“It’s getting harder to find something that isn’t part of the mainstream…” Dublin’s club scene at the turn of the Millennium [February 2000]

While the recent closure of the Tivoli, Hangar and the Bernard Shaw (in its Portobello incarnation, anyway) has left many to fear for the future of Dublin nightlife – something Give Us The Night are at the forefront of addressing – change has long been part of the Irish capital’s nocturnal scene.

Back in February 2000, at the dawn of the Celtic Tiger, the rise of the ‘superclub’ (and by the same token, the ‘superpub’) was casting a shadow on Dublin clubbing, as an article by Anna Carey for the now-defunct Sunday Tribune explored.

“What makes a great night out?” Carey mused. “Is it a night of funky dancing in a cool, low-key club? Or is it getting dressed up to the nines, imbibing lots of alcohol at a pub the size of an aircraft hangar, and non-stop dancing at some huge, glossy superclub?”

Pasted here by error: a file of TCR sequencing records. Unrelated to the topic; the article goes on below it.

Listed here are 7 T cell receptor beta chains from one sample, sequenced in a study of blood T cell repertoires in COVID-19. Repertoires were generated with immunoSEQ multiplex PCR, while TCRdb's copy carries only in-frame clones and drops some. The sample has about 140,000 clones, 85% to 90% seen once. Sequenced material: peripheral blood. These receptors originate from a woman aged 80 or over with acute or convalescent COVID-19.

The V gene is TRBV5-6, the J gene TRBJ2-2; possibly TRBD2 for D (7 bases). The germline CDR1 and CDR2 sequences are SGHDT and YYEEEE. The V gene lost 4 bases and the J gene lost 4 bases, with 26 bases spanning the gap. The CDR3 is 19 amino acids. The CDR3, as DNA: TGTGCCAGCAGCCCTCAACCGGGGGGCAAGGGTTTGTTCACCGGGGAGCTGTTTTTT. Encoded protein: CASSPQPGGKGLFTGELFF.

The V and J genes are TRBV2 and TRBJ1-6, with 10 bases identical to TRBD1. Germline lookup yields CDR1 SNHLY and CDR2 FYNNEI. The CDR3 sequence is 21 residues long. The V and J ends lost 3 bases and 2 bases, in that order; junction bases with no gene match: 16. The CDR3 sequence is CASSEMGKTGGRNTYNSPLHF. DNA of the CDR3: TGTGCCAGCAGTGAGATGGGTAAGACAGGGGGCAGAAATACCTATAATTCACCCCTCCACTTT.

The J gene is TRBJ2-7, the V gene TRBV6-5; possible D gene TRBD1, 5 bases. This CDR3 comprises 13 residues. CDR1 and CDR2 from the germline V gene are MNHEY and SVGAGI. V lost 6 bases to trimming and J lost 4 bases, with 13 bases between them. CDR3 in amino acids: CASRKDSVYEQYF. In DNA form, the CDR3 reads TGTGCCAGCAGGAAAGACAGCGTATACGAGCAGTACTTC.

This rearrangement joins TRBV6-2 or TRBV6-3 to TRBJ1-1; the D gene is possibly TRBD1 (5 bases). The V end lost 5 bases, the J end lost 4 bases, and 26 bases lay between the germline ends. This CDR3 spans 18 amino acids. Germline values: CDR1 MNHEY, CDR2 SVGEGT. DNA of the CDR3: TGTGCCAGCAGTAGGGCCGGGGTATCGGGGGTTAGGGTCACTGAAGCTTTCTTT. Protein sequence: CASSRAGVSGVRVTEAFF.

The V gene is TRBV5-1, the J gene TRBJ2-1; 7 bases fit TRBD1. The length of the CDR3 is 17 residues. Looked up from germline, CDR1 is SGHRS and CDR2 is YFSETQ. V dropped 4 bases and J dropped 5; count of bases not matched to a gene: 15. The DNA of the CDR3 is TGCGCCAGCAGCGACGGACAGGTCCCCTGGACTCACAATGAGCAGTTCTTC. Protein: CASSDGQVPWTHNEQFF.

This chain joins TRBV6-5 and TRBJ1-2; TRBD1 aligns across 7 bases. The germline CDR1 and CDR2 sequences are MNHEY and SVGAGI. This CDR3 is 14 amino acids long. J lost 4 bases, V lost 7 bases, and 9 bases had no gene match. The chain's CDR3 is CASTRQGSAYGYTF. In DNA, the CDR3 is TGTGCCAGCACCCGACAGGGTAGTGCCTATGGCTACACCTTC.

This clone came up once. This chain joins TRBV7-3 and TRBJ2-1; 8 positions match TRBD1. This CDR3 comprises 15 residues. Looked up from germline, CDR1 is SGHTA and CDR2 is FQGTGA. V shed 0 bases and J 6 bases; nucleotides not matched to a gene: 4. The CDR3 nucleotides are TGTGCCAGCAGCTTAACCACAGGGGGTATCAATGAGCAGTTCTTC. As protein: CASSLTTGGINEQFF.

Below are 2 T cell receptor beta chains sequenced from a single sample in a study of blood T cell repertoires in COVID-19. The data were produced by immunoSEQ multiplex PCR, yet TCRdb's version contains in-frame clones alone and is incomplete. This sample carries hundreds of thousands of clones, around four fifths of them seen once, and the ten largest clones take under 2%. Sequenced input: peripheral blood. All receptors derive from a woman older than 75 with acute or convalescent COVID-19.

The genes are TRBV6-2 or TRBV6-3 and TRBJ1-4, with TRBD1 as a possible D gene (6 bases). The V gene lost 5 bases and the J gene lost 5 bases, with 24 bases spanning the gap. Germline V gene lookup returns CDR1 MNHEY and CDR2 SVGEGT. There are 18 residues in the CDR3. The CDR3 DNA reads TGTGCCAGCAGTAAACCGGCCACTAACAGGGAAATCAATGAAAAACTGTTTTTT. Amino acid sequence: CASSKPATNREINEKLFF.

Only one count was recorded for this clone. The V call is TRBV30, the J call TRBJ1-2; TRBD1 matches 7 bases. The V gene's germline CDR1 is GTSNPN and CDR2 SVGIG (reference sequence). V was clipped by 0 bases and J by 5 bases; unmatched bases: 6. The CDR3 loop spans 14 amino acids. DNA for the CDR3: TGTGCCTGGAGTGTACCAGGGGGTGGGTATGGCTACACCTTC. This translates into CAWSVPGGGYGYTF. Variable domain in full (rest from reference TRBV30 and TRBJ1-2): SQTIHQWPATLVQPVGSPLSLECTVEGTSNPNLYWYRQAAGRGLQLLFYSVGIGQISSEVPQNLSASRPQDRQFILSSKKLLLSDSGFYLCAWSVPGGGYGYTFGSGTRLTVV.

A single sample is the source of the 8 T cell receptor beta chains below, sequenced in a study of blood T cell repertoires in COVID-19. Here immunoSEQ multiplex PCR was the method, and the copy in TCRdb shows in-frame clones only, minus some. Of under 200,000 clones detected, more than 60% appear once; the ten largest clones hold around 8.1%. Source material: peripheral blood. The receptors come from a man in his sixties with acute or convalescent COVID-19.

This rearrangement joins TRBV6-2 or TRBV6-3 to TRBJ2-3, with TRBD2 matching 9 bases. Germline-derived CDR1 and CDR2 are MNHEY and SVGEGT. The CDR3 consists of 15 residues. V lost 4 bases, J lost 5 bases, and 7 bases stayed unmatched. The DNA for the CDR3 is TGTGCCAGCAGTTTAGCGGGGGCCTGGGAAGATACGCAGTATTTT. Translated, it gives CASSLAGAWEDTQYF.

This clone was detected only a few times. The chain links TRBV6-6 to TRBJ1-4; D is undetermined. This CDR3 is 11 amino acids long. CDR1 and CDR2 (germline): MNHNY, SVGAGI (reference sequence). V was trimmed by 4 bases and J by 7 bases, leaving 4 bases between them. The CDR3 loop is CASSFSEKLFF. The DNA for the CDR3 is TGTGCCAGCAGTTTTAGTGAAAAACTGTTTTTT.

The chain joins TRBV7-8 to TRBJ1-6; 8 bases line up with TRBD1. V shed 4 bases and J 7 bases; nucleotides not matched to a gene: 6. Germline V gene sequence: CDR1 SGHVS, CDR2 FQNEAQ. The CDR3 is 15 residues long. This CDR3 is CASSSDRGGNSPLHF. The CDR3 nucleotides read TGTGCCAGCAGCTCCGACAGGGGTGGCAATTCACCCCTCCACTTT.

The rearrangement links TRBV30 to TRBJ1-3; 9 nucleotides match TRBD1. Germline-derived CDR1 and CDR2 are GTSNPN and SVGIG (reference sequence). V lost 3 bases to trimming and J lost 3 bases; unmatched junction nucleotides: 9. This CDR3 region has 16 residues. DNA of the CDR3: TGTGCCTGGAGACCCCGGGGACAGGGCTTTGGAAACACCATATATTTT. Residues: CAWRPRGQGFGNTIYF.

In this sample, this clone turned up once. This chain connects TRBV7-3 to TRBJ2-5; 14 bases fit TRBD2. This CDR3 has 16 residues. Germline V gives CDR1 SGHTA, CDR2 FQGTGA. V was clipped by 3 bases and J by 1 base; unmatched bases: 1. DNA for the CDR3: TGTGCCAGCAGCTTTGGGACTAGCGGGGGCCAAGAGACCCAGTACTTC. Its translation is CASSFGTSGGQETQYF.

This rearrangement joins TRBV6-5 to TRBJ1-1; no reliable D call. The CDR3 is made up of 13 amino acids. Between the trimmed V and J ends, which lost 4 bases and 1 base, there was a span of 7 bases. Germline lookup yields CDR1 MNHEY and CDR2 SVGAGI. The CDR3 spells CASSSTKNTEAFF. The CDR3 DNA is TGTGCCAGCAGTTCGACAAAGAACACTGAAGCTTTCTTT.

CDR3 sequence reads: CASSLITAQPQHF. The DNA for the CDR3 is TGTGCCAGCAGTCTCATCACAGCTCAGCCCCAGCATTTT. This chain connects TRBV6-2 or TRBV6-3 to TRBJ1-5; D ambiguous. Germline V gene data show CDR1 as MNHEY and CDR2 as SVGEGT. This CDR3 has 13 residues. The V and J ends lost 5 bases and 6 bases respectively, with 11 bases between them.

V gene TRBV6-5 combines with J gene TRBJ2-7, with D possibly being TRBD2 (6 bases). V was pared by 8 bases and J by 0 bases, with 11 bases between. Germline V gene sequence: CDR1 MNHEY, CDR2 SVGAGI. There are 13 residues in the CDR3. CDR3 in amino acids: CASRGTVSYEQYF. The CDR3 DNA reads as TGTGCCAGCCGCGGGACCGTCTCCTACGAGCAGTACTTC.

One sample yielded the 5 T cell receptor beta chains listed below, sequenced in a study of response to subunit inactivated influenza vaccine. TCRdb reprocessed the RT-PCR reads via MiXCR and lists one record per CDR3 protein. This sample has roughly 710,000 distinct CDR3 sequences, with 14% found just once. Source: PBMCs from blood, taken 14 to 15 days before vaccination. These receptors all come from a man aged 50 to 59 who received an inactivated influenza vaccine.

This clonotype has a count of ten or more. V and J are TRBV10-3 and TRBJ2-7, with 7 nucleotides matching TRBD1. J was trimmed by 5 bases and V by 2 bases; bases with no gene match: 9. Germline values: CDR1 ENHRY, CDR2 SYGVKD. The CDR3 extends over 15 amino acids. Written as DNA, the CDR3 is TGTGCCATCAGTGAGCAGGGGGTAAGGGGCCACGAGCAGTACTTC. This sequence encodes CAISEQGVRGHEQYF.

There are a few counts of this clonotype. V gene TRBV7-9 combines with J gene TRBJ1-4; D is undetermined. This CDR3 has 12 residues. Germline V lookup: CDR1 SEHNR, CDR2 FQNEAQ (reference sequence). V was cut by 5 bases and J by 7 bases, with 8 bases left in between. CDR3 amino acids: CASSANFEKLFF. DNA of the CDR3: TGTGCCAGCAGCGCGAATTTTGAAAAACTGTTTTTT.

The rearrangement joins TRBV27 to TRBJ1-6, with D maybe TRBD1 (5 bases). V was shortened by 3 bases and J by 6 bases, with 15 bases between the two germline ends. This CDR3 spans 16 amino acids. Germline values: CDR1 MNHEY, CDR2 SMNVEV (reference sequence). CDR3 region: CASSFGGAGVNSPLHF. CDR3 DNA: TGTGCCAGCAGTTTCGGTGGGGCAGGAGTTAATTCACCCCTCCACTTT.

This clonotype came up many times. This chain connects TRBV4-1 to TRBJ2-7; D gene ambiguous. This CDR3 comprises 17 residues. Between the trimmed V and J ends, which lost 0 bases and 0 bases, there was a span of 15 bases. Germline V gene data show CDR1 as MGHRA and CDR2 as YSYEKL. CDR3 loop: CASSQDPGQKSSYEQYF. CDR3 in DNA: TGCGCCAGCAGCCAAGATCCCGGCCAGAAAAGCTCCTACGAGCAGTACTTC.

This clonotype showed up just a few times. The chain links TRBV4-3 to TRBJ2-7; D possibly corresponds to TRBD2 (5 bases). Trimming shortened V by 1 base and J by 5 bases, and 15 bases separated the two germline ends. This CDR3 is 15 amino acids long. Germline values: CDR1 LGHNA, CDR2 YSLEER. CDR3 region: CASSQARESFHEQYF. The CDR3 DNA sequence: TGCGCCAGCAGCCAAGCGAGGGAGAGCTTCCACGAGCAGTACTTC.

As she discusses, ‘big brand’ clubbing was very much part of the mainstream at the start of the Millennium – “Everything has a brand name. Everything has a TM after its title” – and while the superclub phenomenon was perhaps more pronounced in the UK, Dublin wasn’t immune to its charms.

“Smaller venues and low-key pubs in the city centre seem to be closing down at an alarming rate,” Carey writes, referencing The Funnel and The Attic, although she could equally be describing any number of venues today.

“Now, the entire place is a vision in shiny chrome and pine and its gigging days are over.”

The full article can be found below.

[Article by Anna Carey, from the Sunday Tribune, published 20 February 2000]

About Post Author

Leave a Reply